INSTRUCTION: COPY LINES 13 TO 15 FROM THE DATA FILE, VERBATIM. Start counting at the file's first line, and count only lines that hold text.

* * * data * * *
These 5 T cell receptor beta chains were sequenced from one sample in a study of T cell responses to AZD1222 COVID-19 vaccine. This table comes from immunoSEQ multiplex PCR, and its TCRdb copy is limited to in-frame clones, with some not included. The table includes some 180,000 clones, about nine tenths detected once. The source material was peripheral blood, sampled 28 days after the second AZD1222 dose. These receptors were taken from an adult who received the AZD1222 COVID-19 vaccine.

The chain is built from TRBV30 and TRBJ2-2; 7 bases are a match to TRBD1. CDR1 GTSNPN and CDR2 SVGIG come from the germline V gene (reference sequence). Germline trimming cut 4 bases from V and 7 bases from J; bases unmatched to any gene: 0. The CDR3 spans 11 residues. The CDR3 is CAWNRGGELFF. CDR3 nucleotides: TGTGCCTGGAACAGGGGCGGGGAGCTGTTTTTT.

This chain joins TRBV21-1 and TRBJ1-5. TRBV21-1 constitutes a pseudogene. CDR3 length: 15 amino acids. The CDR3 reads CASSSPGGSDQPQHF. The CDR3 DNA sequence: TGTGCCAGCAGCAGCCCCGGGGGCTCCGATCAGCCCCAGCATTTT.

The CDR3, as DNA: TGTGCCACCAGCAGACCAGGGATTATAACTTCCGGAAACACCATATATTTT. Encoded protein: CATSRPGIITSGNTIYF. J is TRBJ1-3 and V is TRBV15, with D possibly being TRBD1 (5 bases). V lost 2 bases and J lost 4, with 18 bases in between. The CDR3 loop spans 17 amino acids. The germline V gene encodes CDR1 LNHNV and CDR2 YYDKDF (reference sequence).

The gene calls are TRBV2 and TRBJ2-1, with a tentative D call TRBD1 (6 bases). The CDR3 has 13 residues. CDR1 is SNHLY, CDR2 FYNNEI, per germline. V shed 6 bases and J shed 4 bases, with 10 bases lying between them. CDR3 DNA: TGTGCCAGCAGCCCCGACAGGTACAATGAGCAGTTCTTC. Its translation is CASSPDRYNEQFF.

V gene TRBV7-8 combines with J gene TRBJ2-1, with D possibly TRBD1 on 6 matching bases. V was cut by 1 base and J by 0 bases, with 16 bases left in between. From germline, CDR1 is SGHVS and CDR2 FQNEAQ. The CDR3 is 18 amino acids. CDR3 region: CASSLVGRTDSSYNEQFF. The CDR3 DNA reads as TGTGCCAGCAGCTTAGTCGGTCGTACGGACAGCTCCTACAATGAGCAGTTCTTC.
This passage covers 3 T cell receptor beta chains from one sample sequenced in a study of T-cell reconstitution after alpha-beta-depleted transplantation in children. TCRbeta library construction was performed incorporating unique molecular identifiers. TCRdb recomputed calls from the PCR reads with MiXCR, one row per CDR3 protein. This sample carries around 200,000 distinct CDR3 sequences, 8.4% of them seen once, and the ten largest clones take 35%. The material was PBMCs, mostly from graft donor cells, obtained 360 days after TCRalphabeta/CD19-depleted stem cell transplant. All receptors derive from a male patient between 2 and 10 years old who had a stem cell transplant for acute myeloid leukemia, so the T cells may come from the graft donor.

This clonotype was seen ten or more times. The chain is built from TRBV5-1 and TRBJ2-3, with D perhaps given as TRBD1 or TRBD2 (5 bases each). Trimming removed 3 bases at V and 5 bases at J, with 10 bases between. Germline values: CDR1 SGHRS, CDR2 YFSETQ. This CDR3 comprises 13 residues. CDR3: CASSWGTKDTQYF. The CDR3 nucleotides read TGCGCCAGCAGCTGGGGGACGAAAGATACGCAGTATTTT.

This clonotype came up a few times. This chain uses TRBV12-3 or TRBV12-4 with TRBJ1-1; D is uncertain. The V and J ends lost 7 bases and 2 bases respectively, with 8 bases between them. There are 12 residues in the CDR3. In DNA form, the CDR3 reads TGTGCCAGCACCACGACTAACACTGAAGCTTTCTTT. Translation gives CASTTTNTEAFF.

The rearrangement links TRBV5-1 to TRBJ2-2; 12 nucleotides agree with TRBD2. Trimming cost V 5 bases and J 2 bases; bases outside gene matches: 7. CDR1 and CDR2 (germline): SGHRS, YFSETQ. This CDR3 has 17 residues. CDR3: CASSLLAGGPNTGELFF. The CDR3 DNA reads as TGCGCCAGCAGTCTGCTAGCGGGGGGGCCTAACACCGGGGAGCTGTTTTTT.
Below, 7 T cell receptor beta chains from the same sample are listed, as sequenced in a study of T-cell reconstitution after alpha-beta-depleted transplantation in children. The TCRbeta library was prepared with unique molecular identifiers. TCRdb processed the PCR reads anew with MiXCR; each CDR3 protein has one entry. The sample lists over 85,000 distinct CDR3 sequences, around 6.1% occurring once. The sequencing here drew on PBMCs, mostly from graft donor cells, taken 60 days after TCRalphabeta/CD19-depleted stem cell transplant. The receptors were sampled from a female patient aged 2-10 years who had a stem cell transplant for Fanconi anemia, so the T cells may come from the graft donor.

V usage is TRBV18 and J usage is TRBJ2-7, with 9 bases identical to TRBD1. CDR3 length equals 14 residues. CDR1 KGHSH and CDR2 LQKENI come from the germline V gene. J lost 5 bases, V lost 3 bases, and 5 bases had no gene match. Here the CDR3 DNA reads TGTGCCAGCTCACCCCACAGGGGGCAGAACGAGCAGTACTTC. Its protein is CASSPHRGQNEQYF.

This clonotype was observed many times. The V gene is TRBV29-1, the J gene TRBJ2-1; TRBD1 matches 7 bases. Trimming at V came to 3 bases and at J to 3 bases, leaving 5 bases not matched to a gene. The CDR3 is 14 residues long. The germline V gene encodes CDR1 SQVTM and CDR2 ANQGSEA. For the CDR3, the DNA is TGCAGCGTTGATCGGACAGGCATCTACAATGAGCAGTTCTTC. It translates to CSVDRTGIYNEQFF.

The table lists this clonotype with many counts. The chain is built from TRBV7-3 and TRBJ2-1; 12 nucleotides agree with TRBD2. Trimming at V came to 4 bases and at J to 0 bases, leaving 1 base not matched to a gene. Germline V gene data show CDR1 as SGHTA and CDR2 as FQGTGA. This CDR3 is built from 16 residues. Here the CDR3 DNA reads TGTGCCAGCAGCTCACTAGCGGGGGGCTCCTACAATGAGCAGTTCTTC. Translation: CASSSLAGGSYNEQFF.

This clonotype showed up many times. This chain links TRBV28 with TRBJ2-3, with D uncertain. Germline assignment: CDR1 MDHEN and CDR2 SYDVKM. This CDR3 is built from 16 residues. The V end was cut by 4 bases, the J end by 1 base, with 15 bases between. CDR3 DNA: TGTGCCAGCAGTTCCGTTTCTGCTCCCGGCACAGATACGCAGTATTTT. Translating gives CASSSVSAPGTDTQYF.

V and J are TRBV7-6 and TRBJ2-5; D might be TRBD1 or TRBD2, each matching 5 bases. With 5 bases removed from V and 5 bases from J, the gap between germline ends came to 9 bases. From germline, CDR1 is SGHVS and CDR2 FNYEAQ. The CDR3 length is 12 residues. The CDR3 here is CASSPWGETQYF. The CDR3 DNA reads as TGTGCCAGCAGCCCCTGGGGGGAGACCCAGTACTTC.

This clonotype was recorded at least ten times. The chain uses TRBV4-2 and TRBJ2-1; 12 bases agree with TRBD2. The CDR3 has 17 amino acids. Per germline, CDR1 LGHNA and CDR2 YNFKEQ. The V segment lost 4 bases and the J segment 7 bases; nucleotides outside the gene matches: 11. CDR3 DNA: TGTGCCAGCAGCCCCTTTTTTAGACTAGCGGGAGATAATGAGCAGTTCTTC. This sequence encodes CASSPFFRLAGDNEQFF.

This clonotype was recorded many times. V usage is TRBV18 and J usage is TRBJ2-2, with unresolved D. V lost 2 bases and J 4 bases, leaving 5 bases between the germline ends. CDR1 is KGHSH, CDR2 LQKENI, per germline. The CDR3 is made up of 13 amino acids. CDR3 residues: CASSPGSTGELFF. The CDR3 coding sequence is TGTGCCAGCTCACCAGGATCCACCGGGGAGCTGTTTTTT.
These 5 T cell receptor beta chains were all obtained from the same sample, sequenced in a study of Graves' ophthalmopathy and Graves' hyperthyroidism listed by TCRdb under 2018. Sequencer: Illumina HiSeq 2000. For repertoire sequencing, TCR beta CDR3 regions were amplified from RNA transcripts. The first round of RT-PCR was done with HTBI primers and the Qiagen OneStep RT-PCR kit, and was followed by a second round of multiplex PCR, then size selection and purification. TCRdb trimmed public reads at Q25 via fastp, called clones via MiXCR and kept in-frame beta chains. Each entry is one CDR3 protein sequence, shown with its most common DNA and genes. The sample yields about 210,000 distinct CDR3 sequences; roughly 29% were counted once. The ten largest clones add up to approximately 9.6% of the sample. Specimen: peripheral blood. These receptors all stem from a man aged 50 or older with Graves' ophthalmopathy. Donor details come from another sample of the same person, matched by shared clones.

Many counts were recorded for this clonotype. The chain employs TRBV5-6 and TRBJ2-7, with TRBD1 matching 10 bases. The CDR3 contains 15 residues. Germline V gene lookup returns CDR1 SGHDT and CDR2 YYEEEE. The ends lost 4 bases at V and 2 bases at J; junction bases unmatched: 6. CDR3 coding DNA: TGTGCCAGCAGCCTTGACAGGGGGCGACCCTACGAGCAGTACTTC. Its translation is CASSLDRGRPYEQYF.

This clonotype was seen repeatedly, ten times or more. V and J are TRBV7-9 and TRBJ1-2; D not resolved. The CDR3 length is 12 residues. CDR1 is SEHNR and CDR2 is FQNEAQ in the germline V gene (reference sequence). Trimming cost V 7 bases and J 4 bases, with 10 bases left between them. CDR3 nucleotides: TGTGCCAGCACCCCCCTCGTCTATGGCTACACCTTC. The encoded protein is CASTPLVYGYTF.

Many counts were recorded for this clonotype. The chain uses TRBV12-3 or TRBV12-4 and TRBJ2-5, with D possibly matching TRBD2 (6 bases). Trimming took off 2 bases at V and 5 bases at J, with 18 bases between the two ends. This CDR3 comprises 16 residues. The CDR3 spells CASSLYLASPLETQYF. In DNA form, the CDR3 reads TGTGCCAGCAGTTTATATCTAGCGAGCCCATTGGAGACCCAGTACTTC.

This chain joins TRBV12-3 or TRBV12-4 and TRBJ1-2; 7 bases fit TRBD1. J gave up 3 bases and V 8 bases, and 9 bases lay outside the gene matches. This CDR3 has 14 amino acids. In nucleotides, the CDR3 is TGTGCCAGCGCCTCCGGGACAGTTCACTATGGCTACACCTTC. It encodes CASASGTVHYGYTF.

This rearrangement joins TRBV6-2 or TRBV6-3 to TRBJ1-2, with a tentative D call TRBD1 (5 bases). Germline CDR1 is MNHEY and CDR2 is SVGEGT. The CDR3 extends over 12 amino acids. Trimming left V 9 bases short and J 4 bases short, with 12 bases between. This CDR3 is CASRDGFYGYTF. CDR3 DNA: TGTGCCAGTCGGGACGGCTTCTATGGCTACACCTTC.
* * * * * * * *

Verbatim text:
This clonotype was observed many times. The V gene is TRBV29-1, the J gene TRBJ2-1; TRBD1 matches 7 bases. Trimming at V came to 3 bases and at J to 3 bases, leaving 5 bases not matched to a gene. The CDR3 is 14 residues long. The germline V gene encodes CDR1 SQVTM and CDR2 ANQGSEA. For the CDR3, the DNA is TGCAGCGTTGATCGGACAGGCATCTACAATGAGCAGTTCTTC. It translates to CSVDRTGIYNEQFF.

The table lists this clonotype with many counts. The chain is built from TRBV7-3 and TRBJ2-1; 12 nucleotides agree with TRBD2. Trimming at V came to 4 bases and at J to 0 bases, leaving 1 base not matched to a gene. Germline V gene data show CDR1 as SGHTA and CDR2 as FQGTGA. This CDR3 is built from 16 residues. Here the CDR3 DNA reads TGTGCCAGCAGCTCACTAGCGGGGGGCTCCTACAATGAGCAGTTCTTC. Translation: CASSSLAGGSYNEQFF.

This clonotype showed up many times. This chain links TRBV28 with TRBJ2-3, with D uncertain. Germline assignment: CDR1 MDHEN and CDR2 SYDVKM. This CDR3 is built from 16 residues. The V end was cut by 4 bases, the J end by 1 base, with 15 bases between. CDR3 DNA: TGTGCCAGCAGTTCCGTTTCTGCTCCCGGCACAGATACGCAGTATTTT. Translating gives CASSSVSAPGTDTQYF.